Friday, June 8, 2012
Vested Rights and the Mosque
Another interesting twist on the Murfreesboro Mosque case is the potential applicability of the so-called vested rights/equitable estoppel doctrine here in Tennessee. I summarize this doctrine as requiring a building permit and substantial construction. Howe Realty Company v City of Nashville, 176 Tenn. 405, 141 S.W. 2d 904 (Tenn. 1940). Technically, a building permit may not be necessary but some substantial change of position by the applicant based on assurances from the city/County is certainly necessary.
Of course, under the circumstances presented in the Mosque case, there is no doubt that substantial construction is taking place. The real question is whether or not the building permit could be relied upon for purposes of the doctrine. The building permit was issued based upon the approval of the site plan by the County planning commission. And of course, the site plan has now been declared void ab initio as a result of the inadequacy of the public notice.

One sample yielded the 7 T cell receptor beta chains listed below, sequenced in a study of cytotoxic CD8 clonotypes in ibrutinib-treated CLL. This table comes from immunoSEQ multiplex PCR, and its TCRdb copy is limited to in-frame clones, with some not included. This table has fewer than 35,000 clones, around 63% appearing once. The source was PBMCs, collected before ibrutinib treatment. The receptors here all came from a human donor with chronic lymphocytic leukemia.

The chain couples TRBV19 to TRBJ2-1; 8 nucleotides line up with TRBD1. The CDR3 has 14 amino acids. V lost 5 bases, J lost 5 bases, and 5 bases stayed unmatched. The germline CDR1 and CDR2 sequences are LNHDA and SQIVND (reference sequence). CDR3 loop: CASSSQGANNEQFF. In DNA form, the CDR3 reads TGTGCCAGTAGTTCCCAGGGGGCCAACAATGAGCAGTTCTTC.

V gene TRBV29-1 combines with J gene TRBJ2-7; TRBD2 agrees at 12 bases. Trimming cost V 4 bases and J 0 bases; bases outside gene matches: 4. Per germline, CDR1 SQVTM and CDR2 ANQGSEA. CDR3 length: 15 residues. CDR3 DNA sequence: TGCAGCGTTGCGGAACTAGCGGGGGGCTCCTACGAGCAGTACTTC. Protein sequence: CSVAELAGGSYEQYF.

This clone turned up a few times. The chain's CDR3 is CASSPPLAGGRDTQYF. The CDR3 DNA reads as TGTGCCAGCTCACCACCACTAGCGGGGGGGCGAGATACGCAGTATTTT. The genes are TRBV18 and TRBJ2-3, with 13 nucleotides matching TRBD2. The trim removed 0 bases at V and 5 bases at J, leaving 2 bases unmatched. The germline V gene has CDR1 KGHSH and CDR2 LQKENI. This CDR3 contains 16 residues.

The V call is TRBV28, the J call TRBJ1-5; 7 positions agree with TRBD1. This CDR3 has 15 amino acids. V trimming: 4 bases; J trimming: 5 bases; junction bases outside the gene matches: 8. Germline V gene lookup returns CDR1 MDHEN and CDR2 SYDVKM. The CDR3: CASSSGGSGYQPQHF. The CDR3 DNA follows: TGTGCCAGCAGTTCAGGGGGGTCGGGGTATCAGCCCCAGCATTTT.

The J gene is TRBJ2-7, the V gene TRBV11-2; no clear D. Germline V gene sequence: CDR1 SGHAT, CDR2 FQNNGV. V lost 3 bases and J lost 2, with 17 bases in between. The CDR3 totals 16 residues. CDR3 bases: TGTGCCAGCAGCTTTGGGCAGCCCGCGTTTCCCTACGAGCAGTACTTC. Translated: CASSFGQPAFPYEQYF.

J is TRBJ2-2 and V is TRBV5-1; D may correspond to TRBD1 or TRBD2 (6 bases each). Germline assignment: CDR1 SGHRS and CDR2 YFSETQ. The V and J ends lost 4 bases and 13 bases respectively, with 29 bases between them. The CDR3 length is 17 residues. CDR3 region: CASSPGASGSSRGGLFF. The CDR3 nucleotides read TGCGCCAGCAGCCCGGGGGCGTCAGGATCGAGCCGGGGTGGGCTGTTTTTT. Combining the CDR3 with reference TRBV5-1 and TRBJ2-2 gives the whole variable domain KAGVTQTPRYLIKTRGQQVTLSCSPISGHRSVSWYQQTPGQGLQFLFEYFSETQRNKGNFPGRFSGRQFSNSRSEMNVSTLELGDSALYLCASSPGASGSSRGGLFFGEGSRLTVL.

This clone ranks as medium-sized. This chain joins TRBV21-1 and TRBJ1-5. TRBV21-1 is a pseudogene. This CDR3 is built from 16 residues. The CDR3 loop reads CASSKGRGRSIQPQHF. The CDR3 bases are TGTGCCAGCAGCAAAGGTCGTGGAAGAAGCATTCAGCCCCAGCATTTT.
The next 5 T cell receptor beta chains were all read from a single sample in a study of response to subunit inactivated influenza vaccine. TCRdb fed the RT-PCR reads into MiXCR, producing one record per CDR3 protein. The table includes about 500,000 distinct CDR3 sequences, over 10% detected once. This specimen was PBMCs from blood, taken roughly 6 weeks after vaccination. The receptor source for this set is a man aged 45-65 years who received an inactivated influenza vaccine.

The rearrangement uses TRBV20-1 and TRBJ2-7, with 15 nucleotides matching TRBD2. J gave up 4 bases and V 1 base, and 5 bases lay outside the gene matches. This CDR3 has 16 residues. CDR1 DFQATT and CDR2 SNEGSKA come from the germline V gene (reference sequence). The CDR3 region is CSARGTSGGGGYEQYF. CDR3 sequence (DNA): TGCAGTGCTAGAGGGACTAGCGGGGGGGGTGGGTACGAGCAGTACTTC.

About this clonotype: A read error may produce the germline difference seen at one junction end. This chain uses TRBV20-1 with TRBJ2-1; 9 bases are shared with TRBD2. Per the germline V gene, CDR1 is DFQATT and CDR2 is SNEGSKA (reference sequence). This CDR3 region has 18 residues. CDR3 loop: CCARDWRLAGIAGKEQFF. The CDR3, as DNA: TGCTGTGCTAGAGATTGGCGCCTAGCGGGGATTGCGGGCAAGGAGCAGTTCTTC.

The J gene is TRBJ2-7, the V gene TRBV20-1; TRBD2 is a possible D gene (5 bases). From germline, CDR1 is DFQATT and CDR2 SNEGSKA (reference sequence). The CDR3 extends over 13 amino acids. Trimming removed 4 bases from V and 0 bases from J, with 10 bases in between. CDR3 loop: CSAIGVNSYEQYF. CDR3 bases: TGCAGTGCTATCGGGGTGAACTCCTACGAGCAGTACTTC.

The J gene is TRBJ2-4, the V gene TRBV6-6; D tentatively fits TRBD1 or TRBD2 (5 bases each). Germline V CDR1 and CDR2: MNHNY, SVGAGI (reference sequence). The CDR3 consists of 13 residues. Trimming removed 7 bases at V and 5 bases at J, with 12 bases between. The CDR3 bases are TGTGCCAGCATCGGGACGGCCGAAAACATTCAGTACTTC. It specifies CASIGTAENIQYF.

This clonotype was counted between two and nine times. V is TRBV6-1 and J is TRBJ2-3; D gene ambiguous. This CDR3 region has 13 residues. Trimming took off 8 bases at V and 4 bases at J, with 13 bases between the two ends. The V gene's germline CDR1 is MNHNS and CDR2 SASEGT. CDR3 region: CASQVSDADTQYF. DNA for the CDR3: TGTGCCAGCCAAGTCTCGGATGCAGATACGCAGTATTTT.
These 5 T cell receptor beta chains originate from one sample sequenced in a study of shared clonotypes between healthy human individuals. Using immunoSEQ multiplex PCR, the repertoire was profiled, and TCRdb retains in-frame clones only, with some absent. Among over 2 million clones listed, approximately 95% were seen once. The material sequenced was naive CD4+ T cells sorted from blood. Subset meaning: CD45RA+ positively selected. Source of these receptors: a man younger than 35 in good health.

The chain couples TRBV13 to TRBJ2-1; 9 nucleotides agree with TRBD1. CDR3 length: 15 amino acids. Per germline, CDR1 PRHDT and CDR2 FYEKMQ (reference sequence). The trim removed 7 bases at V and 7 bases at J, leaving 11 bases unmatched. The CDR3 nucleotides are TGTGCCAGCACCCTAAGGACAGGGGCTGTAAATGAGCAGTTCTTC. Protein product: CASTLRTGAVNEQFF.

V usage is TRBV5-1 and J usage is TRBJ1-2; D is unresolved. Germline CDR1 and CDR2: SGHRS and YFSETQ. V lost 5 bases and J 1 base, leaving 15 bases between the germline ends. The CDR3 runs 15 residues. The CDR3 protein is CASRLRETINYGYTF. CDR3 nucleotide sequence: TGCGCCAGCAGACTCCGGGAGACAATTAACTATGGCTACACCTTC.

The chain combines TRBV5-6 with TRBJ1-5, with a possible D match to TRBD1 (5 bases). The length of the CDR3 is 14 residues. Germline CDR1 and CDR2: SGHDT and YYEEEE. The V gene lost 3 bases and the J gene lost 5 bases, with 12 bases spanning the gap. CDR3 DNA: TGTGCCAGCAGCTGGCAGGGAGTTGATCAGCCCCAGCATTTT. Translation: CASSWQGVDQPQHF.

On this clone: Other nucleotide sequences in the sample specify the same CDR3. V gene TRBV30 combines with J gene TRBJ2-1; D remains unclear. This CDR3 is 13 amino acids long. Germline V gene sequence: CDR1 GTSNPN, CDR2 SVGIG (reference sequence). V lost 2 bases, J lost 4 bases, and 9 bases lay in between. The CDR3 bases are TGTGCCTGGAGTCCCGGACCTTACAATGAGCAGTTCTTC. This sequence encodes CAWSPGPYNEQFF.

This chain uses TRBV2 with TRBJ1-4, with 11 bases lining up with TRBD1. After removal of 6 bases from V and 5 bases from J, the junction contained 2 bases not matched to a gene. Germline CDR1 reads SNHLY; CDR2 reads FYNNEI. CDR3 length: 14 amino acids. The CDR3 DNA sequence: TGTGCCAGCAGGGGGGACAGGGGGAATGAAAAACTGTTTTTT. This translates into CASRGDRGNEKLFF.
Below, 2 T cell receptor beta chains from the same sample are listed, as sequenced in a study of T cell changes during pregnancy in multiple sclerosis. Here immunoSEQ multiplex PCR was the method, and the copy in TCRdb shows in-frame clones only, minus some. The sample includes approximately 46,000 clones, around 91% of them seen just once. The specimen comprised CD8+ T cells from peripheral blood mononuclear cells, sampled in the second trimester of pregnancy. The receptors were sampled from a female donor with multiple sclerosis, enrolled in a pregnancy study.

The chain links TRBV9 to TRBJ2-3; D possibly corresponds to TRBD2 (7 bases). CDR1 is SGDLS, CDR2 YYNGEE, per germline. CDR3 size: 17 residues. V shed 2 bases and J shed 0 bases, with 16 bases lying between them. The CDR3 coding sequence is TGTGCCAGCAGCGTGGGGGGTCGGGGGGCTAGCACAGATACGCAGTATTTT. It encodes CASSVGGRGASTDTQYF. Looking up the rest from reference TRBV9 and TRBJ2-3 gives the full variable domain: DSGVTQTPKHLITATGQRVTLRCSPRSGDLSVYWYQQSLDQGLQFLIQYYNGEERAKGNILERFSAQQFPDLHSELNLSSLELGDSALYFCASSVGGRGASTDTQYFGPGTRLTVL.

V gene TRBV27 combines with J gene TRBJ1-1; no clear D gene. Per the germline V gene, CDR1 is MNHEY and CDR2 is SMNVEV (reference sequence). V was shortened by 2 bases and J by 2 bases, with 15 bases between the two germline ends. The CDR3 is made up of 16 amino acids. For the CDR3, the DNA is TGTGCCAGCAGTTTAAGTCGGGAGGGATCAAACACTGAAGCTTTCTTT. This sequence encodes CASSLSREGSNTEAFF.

However, this doctrine of equitable estoppel or vested rights is based on fairness, not strict observance of the legal rules. Under the circumstances presented here, a strong argument could be made that the Mosque relied to its detriment on the issuance of that building permit, no one knowing that the court would invalidate the site plan eventually, and that since the plaintiffs never named the Mosque as a defendant, they weren’t really even when actual notice of any problem. This argument is made all the stronger when you consider that the site plan was approved by the planning commission and met all of the requirements for site plan approval in the County. Under those circumstances, to penalize the applicant seems extremely foolhardy.
Of course, as I have mentioned previously, there is also the potential applicability of the Tennessee Religious Freedom Restoration Act, Tenn. Code Ann. § 4-1-407. When you add together both of these legal doctrines, revocation of the building permit seems unwarranted.